Take My Figure Off of Your Poster…Or Else.

Dear Dora: take my figure off of your posterDear Dora,

A labmate is attending a conference and I just found out that they’ve included one of my main figures in their poster, without my permission. There is a long history between us, which is why they didn’t ask and our PI is not doing anything to resolve the situation.  Can I make them remove my figure from the poster?

-Anonymous, grad student


Dear Anonymous Graduate Student,

Are you acknowledged on the poster? If someone is using your figure on their poster, they must include you as an author or in the acknowledgements. If this is not the case, you must talk to your PI about it. It is a very serious offense to include someone else’s work on a poster or publication without recognition.

If you are acknowledged, but are offended that they did not ask you, then it is a tougher situation. While you may have generated the figure, the data belongs to your PI because he/she funded you so it is up to them whether they want to include your figure in the poster. On a more positive note, being included on someone else’s poster increases your visibility, and provides material for your CV. If you are not one of the authors, you can at least ask that you be acknowledged right under the figure, so interested viewers will know whom to contact in case they have questions.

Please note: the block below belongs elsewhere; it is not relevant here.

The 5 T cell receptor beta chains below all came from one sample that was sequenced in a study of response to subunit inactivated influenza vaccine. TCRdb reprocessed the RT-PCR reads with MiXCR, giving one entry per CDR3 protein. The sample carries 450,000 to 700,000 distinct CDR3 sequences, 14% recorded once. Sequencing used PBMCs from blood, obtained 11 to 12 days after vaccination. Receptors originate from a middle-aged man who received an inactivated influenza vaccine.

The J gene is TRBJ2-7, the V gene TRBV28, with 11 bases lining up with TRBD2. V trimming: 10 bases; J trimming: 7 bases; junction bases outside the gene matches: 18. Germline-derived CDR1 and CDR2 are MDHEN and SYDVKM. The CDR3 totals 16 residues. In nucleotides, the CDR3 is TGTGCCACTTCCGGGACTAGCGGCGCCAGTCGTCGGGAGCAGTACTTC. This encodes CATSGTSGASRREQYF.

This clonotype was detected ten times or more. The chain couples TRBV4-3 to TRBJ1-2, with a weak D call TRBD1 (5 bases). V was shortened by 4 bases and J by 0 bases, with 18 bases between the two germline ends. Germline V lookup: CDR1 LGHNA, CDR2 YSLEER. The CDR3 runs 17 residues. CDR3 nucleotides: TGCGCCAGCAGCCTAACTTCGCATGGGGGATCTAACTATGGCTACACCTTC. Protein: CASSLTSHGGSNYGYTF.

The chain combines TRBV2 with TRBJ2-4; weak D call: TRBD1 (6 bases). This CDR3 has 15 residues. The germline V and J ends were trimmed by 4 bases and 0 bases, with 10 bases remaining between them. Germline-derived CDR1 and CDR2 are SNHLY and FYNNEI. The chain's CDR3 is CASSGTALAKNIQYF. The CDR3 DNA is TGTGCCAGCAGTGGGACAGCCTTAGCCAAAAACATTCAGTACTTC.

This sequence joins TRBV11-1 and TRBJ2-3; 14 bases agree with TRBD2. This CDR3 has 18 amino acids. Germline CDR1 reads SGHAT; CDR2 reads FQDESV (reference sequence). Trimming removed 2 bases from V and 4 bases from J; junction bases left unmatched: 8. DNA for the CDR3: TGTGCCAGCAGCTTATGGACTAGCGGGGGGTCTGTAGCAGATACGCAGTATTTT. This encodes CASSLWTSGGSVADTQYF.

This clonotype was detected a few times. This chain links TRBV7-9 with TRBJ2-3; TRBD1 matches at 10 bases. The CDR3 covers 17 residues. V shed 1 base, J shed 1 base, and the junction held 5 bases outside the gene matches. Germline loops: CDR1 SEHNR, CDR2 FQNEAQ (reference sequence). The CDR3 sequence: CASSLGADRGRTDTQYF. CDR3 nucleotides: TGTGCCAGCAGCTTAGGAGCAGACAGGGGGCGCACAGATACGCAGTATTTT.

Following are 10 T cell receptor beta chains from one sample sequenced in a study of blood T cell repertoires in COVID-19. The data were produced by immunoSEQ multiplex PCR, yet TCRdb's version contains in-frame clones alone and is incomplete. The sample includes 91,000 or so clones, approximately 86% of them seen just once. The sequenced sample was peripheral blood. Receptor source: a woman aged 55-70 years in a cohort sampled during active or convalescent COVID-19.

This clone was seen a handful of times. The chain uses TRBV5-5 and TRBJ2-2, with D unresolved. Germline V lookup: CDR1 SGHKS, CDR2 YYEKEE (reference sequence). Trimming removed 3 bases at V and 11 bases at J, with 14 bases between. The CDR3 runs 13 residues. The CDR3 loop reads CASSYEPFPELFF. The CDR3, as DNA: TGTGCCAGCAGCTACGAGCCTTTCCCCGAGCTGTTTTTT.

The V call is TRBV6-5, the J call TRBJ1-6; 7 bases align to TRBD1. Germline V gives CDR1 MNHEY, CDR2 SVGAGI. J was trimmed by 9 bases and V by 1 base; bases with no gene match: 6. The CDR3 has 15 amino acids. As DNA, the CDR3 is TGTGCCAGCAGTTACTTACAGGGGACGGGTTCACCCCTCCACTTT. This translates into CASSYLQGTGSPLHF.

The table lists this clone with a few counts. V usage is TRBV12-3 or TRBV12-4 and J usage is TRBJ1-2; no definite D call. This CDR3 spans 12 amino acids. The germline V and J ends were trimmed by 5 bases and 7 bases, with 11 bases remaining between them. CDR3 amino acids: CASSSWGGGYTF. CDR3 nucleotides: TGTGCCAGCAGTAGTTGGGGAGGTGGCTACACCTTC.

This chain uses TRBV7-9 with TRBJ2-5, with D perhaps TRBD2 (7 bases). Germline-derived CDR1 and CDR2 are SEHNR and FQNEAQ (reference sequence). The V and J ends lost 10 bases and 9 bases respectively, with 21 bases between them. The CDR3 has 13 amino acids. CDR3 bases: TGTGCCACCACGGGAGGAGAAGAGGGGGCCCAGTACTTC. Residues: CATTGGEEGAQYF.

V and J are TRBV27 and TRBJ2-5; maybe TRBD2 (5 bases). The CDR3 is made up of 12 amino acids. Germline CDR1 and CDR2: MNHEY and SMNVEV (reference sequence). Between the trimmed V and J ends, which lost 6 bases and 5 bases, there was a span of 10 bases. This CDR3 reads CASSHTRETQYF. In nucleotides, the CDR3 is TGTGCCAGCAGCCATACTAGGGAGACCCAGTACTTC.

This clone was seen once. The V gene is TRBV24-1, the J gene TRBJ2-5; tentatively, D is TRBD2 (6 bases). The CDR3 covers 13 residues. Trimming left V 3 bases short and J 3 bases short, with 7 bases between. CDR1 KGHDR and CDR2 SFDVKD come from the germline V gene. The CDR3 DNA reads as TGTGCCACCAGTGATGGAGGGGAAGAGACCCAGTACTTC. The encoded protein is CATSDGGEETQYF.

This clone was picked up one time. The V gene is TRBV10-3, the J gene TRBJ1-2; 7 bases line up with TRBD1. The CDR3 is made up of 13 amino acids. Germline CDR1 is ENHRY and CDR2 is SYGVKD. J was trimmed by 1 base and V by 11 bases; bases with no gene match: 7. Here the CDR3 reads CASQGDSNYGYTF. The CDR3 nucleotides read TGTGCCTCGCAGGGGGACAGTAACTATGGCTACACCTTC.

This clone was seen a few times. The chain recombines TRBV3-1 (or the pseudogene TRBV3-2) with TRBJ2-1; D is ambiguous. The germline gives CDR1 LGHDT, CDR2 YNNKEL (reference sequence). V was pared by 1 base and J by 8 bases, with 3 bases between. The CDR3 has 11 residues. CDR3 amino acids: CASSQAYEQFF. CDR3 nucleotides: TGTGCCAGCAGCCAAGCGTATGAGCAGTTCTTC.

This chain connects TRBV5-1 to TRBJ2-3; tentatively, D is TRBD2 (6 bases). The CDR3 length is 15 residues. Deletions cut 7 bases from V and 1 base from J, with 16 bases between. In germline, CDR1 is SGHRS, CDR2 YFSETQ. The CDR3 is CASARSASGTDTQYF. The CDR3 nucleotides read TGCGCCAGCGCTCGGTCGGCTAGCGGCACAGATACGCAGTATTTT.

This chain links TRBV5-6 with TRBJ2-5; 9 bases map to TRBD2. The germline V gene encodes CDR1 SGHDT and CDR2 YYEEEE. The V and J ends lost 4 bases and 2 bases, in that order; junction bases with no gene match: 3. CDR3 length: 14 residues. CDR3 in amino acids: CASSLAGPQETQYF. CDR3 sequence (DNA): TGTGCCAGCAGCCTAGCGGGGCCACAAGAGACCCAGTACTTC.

Dora Farkas, Ph.D. is the author “The Smart Way to Your Ph.D.:200 Secrets from 100 Graduates,” and the founder of PhDNet, an online community for graduate students and PhDs. You will find links to her book, monthly newsletters, and discussion board on her site. Send your questions to [email protected] and keep an eye out for them in an upcoming issue!


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3 comments so far. Join The Discussion

  1. Karen

    wrote on June 1, 2011 at 3:46 pm

    When I was a graduate student, a postdoc started working on a project very closely related to mine. After he returned from a conference I looked at his poster and noticed that three of the figures were mine, but my name was nowhere to be found! My PI basically told me to deal with it because the poster was well received at the conference.

  2. FLOSciences

    wrote on June 1, 2011 at 8:29 pm

    I'm curious what "There is a long history between us…" means. That could change the situation a lot. That is, "I've used this person's figures without attribution for a while BUT…" Probably not the case, but kind of a weird statement.

  3. Repetitive Strain Injury: The Hidden Lab Hazard

    wrote on June 15, 2011 at 6:02 am

    […] Take My Figure Off Your Poster…Or Else. […]

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